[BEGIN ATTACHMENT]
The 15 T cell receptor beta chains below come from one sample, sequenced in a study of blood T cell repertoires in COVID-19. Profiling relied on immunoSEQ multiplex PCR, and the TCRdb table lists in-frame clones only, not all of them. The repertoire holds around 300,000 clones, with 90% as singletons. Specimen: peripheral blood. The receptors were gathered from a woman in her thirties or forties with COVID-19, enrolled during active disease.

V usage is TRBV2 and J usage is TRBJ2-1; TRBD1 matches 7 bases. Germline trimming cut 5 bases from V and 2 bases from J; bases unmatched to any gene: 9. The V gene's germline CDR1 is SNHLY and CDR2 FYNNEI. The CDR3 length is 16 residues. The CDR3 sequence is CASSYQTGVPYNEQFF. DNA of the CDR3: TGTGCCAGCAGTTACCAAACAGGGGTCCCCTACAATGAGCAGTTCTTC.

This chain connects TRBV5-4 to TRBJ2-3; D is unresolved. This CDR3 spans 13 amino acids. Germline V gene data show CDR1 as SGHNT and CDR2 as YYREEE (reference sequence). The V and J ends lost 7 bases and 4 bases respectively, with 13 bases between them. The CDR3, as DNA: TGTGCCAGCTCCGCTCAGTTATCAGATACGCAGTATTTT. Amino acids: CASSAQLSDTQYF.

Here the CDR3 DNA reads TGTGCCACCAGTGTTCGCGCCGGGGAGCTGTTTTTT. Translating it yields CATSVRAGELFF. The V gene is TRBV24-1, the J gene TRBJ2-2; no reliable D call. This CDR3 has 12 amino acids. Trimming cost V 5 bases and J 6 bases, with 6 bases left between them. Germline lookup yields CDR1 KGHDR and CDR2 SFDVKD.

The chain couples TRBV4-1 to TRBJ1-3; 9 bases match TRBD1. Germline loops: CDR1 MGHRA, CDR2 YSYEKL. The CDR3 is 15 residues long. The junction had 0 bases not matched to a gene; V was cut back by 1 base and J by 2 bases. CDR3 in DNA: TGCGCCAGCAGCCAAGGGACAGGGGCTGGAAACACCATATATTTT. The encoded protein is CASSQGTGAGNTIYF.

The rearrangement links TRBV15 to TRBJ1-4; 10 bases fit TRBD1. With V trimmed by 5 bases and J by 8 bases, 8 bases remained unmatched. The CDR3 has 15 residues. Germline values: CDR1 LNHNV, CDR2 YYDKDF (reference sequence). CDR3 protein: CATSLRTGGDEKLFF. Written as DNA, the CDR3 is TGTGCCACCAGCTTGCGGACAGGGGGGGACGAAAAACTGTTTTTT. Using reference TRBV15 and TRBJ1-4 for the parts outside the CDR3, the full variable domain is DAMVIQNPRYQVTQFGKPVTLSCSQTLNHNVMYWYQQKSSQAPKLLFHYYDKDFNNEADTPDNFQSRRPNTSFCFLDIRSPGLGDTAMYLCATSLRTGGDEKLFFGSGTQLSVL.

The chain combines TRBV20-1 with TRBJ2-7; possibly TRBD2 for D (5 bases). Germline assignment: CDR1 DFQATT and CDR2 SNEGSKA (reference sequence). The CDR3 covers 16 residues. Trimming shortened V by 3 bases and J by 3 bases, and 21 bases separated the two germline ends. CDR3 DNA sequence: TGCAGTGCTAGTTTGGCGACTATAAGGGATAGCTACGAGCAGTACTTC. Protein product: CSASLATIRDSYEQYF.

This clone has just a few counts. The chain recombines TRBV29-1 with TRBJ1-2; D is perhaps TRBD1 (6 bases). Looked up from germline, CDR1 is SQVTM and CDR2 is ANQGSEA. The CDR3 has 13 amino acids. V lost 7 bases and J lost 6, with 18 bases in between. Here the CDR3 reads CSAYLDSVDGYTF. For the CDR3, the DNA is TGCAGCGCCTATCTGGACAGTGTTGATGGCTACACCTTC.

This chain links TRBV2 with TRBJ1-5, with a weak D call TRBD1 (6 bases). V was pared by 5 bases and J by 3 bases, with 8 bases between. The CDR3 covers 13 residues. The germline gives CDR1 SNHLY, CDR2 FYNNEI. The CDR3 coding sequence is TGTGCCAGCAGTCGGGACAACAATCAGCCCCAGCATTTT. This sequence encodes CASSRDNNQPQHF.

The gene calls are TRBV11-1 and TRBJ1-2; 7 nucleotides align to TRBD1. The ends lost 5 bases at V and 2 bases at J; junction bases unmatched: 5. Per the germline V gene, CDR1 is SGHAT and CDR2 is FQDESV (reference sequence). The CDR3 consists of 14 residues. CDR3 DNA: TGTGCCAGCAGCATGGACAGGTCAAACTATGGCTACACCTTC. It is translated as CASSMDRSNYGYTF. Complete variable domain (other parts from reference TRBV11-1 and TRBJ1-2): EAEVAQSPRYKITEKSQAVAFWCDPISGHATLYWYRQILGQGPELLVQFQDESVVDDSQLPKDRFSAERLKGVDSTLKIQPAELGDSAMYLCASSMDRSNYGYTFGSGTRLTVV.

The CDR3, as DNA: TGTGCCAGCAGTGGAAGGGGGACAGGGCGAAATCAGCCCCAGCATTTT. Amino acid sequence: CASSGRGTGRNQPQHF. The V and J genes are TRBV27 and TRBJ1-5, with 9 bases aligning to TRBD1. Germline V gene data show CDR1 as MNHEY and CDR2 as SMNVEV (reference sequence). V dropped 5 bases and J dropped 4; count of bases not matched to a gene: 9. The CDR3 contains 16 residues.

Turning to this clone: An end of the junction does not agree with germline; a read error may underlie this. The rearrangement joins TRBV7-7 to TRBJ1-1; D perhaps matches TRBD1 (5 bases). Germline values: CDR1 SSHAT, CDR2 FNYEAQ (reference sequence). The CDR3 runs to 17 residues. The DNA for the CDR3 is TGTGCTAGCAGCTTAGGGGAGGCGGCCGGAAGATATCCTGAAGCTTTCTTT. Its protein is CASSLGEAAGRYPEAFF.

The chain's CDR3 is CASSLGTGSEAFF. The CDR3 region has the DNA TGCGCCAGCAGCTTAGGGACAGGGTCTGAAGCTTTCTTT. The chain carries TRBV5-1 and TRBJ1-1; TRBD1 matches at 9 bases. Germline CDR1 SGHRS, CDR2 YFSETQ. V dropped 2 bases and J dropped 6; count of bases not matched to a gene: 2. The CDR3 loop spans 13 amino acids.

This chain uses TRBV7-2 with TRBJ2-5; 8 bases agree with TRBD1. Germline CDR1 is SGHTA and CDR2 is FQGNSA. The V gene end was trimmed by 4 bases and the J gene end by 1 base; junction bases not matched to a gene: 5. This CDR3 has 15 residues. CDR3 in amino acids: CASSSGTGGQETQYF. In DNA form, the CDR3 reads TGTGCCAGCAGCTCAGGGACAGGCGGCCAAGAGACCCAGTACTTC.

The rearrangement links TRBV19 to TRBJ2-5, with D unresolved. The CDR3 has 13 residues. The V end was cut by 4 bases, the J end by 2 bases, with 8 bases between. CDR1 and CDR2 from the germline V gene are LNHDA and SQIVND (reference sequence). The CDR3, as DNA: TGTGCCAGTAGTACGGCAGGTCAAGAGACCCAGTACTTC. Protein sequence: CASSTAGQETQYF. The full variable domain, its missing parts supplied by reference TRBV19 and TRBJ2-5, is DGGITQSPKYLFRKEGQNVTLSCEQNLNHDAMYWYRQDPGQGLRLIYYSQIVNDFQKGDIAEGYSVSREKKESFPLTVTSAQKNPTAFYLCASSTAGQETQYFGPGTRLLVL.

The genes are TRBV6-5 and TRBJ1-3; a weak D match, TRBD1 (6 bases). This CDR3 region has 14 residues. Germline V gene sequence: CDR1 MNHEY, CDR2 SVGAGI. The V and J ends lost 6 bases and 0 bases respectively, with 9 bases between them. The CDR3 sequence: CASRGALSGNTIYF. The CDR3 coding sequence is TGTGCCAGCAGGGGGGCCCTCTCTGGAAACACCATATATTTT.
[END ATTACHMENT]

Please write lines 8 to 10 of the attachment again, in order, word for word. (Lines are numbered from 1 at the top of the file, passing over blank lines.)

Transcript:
This clone has just a few counts. The chain recombines TRBV29-1 with TRBJ1-2; D is perhaps TRBD1 (6 bases). Looked up from germline, CDR1 is SQVTM and CDR2 is ANQGSEA. The CDR3 has 13 amino acids. V lost 7 bases and J lost 6, with 18 bases in between. Here the CDR3 reads CSAYLDSVDGYTF. For the CDR3, the DNA is TGCAGCGCCTATCTGGACAGTGTTGATGGCTACACCTTC.

This chain links TRBV2 with TRBJ1-5, with a weak D call TRBD1 (6 bases). V was pared by 5 bases and J by 3 bases, with 8 bases between. The CDR3 covers 13 residues. The germline gives CDR1 SNHLY, CDR2 FYNNEI. The CDR3 coding sequence is TGTGCCAGCAGTCGGGACAACAATCAGCCCCAGCATTTT. This sequence encodes CASSRDNNQPQHF.

The gene calls are TRBV11-1 and TRBJ1-2; 7 nucleotides align to TRBD1. The ends lost 5 bases at V and 2 bases at J; junction bases unmatched: 5. Per the germline V gene, CDR1 is SGHAT and CDR2 is FQDESV (reference sequence). The CDR3 consists of 14 residues. CDR3 DNA: TGTGCCAGCAGCATGGACAGGTCAAACTATGGCTACACCTTC. It is translated as CASSMDRSNYGYTF. Complete variable domain (other parts from reference TRBV11-1 and TRBJ1-2): EAEVAQSPRYKITEKSQAVAFWCDPISGHATLYWYRQILGQGPELLVQFQDESVVDDSQLPKDRFSAERLKGVDSTLKIQPAELGDSAMYLCASSMDRSNYGYTFGSGTRLTVV.